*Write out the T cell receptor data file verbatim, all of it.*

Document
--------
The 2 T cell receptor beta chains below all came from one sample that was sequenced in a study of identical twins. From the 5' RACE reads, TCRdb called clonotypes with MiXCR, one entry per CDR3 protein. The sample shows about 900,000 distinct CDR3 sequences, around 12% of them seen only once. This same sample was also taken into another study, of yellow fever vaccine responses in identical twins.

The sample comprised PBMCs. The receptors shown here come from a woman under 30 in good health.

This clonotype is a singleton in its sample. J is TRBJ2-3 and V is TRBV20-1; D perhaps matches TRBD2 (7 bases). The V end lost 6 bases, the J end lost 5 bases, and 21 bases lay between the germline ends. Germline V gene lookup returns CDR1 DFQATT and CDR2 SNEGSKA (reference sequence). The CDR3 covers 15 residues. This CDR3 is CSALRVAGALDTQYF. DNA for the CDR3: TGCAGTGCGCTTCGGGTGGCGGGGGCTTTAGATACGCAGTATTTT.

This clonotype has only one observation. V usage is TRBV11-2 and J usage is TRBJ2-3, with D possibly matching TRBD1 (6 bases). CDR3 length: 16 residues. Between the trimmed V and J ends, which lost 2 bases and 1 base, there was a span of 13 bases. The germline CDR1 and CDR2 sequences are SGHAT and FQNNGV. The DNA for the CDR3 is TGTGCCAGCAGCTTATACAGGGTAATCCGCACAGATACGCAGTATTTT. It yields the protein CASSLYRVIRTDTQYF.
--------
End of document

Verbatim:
The 2 T cell receptor beta chains below all came from one sample that was sequenced in a study of identical twins. From the 5' RACE reads, TCRdb called clonotypes with MiXCR, one entry per CDR3 protein. The sample shows about 900,000 distinct CDR3 sequences, around 12% of them seen only once. This same sample was also taken into another study, of yellow fever vaccine responses in identical twins.

The sample comprised PBMCs. The receptors shown here come from a woman under 30 in good health.

This clonotype is a singleton in its sample. J is TRBJ2-3 and V is TRBV20-1; D perhaps matches TRBD2 (7 bases). The V end lost 6 bases, the J end lost 5 bases, and 21 bases lay between the germline ends. Germline V gene lookup returns CDR1 DFQATT and CDR2 SNEGSKA (reference sequence). The CDR3 covers 15 residues. This CDR3 is CSALRVAGALDTQYF. DNA for the CDR3: TGCAGTGCGCTTCGGGTGGCGGGGGCTTTAGATACGCAGTATTTT.

This clonotype has only one observation. V usage is TRBV11-2 and J usage is TRBJ2-3, with D possibly matching TRBD1 (6 bases). CDR3 length: 16 residues. Between the trimmed V and J ends, which lost 2 bases and 1 base, there was a span of 13 bases. The germline CDR1 and CDR2 sequences are SGHAT and FQNNGV. The DNA for the CDR3 is TGTGCCAGCAGCTTATACAGGGTAATCCGCACAGATACGCAGTATTTT. It yields the protein CASSLYRVIRTDTQYF.